By Susannah Price
BBC correspondent at the United Nations
The United Nations Security Council has held a rare discussion of Burma.
Democracy leader Aung San Suu Kyi remains under house arrest
Council members heard a briefing from a senior UN official and held talks behind closed doors.
The UK ambassador to the UN said that despite disagreement over whether Burma was a threat to peace and security, all showed concern about the situation.
Burma is not on the Security Council agenda and cannot be discussed in regular meetings, or be the subject of resolutions.
Burma has managed to stay off the UN Security Council's agenda but it did not stop this rare discussion of the Burmese government's record.
The under-secretary general for political affairs, Ibrahim Gambari, told council members in a closed meeting that despite hopes of reform the past year had proven very disappointing.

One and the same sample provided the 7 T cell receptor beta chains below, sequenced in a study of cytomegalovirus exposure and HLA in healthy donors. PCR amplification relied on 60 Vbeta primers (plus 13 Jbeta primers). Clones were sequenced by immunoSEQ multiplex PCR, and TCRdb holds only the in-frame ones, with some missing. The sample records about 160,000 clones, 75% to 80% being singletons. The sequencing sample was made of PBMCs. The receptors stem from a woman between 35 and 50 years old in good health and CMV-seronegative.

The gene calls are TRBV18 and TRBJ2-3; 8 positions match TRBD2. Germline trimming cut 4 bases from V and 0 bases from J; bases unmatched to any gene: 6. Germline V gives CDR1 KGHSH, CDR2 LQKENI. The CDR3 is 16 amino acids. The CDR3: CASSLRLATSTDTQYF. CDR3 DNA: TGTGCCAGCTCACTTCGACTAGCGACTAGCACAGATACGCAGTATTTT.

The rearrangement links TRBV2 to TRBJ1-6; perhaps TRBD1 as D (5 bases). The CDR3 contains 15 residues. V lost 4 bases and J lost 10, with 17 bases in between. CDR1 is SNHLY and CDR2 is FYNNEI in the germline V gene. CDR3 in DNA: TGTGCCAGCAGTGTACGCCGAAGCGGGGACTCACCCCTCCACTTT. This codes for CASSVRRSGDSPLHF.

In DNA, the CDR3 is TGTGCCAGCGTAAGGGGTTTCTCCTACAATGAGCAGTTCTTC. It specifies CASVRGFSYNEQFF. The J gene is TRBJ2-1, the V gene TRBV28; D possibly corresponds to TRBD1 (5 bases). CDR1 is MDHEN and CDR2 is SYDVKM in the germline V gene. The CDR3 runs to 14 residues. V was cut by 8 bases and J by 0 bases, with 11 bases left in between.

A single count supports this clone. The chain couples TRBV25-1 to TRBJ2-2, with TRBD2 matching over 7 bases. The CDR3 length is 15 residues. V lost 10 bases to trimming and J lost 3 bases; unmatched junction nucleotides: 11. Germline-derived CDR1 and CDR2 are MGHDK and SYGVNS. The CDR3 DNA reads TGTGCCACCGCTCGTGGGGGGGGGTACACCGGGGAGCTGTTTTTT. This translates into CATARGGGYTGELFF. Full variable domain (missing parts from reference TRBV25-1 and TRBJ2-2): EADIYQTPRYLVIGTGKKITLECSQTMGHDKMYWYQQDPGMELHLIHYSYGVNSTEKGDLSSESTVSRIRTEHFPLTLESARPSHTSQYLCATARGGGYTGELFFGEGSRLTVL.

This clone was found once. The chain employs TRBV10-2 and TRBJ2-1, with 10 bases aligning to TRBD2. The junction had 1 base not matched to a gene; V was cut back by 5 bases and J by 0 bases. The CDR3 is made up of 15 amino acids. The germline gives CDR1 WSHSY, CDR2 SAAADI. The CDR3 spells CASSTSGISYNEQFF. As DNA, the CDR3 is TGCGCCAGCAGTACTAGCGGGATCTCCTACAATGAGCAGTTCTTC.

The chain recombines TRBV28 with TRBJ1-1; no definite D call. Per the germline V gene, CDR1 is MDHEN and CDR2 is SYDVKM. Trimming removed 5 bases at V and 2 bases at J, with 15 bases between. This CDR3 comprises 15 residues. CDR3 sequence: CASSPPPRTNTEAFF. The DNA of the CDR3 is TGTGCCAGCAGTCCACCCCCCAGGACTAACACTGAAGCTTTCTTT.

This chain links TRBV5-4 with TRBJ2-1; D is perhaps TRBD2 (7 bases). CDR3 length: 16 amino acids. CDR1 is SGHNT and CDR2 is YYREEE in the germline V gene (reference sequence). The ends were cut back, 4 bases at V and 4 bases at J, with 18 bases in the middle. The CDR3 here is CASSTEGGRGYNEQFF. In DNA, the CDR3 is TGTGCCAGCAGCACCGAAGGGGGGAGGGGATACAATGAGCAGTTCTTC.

More than 1,000 political prisoners are still detained, the council heard.
Only last month the house arrest of the pro-democracy leader Aung San Suu Kyi was extended, and the UN special envoy has not been allowed to visit for nearly two years.
Mr Gambari also spoke about the rapid rise of Aids, the malnourishment of children, limited health care and inadequate education opportunities.
US envoy John Bolton was one of those who called the debate
The UN secretary general, who attended the meeting, said afterwards the Security Council should now be given a bit of time to see how things progressed.
Denmark's ambassador to the UN, Ellen Margrethe Loj, said the briefing was a clear signal that the world had not forgotten the suffering of Burma.
The United States and the United Kingdom, among others, have argued that Burma should be taken up by the Security Council because drugs trafficking and refugees make it a threat to international peace and security.
But other countries say its record is an internal issue.
The British ambassador to the UN, Emyr Jones Parry, said it was up to everyone to try to influence Burma's government to move forward.